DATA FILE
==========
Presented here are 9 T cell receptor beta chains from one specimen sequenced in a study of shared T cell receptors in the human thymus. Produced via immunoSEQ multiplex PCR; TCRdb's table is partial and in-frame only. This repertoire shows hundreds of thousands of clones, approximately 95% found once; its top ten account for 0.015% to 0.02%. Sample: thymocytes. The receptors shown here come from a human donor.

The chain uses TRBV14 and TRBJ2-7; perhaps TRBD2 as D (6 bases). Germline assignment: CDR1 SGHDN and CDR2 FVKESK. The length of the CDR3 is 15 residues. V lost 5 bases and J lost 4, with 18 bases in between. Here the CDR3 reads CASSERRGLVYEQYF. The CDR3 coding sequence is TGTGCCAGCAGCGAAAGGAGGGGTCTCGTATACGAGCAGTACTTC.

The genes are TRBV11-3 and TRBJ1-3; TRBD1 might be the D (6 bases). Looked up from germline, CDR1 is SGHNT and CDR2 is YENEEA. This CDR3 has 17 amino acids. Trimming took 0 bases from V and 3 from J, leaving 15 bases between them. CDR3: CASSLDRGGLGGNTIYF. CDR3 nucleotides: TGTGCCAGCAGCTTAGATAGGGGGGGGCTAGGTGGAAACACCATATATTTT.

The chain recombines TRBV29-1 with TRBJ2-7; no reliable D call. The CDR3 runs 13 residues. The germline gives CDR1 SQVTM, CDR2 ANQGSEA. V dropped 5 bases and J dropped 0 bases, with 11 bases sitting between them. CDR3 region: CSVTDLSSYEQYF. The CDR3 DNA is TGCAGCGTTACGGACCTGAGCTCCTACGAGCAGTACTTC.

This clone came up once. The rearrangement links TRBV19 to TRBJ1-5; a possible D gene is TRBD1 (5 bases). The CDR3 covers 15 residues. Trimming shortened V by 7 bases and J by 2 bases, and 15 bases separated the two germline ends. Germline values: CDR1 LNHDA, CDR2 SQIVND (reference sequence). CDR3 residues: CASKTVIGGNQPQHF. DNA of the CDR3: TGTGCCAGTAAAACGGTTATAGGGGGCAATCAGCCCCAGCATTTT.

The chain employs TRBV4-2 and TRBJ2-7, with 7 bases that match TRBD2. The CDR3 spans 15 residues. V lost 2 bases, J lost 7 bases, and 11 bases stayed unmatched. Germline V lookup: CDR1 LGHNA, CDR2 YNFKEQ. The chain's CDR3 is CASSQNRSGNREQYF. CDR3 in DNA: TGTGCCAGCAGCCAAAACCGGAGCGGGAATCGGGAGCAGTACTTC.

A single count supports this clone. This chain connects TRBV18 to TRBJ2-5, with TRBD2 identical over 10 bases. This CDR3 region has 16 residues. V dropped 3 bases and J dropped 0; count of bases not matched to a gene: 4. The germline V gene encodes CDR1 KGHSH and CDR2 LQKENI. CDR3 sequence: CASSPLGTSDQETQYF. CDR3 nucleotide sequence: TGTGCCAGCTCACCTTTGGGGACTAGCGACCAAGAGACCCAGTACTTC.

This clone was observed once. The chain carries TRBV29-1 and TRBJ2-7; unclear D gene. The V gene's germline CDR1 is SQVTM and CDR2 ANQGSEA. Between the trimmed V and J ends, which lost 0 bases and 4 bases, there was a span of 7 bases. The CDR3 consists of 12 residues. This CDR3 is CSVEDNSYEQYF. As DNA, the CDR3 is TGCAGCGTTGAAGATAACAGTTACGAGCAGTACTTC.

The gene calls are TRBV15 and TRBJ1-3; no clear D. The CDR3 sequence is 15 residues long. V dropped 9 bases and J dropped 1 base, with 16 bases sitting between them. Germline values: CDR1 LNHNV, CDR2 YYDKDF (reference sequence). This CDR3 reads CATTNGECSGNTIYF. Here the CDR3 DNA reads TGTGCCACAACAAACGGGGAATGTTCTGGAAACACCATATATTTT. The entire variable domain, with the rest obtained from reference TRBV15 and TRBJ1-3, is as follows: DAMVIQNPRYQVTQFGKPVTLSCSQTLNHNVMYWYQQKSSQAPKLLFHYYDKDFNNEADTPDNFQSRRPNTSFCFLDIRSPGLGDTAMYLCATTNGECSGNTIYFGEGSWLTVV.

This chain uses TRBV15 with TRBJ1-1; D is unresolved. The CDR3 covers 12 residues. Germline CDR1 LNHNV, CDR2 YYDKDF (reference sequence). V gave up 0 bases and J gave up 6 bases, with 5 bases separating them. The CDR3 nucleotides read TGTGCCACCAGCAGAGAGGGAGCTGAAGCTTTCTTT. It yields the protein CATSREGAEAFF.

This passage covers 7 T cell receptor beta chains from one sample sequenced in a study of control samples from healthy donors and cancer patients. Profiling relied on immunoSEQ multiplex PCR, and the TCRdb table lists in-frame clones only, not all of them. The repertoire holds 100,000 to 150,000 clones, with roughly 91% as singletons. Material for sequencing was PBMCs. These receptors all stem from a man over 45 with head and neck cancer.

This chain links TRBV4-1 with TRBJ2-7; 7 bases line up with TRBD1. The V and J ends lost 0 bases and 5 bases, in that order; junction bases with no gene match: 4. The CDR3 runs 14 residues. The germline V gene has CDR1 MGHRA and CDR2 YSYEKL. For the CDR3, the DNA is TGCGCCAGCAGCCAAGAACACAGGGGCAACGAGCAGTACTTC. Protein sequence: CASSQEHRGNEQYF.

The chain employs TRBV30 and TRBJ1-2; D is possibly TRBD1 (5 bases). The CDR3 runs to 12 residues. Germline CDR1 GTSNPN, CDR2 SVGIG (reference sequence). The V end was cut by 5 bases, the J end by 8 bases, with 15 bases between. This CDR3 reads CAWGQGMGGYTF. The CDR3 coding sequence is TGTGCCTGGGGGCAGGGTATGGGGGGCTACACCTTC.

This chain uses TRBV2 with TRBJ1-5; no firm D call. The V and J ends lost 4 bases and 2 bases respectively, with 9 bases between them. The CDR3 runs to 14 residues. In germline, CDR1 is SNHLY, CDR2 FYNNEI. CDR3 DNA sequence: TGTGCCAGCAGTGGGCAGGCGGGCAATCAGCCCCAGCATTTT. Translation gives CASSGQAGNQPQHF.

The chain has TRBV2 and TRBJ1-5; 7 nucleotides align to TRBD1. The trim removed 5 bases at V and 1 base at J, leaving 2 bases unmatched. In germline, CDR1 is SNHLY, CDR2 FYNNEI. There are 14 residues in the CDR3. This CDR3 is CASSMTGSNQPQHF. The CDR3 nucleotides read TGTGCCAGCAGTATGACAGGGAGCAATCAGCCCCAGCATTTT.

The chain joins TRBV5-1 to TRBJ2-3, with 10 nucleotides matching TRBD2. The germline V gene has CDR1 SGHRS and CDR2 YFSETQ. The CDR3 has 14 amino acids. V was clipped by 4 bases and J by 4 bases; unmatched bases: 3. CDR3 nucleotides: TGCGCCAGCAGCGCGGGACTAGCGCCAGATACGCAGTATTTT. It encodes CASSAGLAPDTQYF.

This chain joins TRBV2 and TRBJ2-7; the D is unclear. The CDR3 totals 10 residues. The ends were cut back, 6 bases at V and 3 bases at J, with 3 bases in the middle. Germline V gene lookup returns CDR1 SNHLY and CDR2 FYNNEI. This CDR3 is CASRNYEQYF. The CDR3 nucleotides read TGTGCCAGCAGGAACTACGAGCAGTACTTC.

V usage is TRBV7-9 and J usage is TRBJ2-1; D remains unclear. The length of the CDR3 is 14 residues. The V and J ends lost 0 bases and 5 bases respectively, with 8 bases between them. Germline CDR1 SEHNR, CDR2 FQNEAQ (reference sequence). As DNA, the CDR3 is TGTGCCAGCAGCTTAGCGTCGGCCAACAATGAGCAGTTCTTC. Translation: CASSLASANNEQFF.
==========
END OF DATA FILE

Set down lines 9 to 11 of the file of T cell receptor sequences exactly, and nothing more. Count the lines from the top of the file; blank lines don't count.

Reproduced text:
The gene calls are TRBV15 and TRBJ1-3; no clear D. The CDR3 sequence is 15 residues long. V dropped 9 bases and J dropped 1 base, with 16 bases sitting between them. Germline values: CDR1 LNHNV, CDR2 YYDKDF (reference sequence). This CDR3 reads CATTNGECSGNTIYF. Here the CDR3 DNA reads TGTGCCACAACAAACGGGGAATGTTCTGGAAACACCATATATTTT. The entire variable domain, with the rest obtained from reference TRBV15 and TRBJ1-3, is as follows: DAMVIQNPRYQVTQFGKPVTLSCSQTLNHNVMYWYQQKSSQAPKLLFHYYDKDFNNEADTPDNFQSRRPNTSFCFLDIRSPGLGDTAMYLCATTNGECSGNTIYFGEGSWLTVV.

This chain uses TRBV15 with TRBJ1-1; D is unresolved. The CDR3 covers 12 residues. Germline CDR1 LNHNV, CDR2 YYDKDF (reference sequence). V gave up 0 bases and J gave up 6 bases, with 5 bases separating them. The CDR3 nucleotides read TGTGCCACCAGCAGAGAGGGAGCTGAAGCTTTCTTT. It yields the protein CATSREGAEAFF.

This passage covers 7 T cell receptor beta chains from one sample sequenced in a study of control samples from healthy donors and cancer patients. Profiling relied on immunoSEQ multiplex PCR, and the TCRdb table lists in-frame clones only, not all of them. The repertoire holds 100,000 to 150,000 clones, with roughly 91% as singletons. Material for sequencing was PBMCs. These receptors all stem from a man over 45 with head and neck cancer.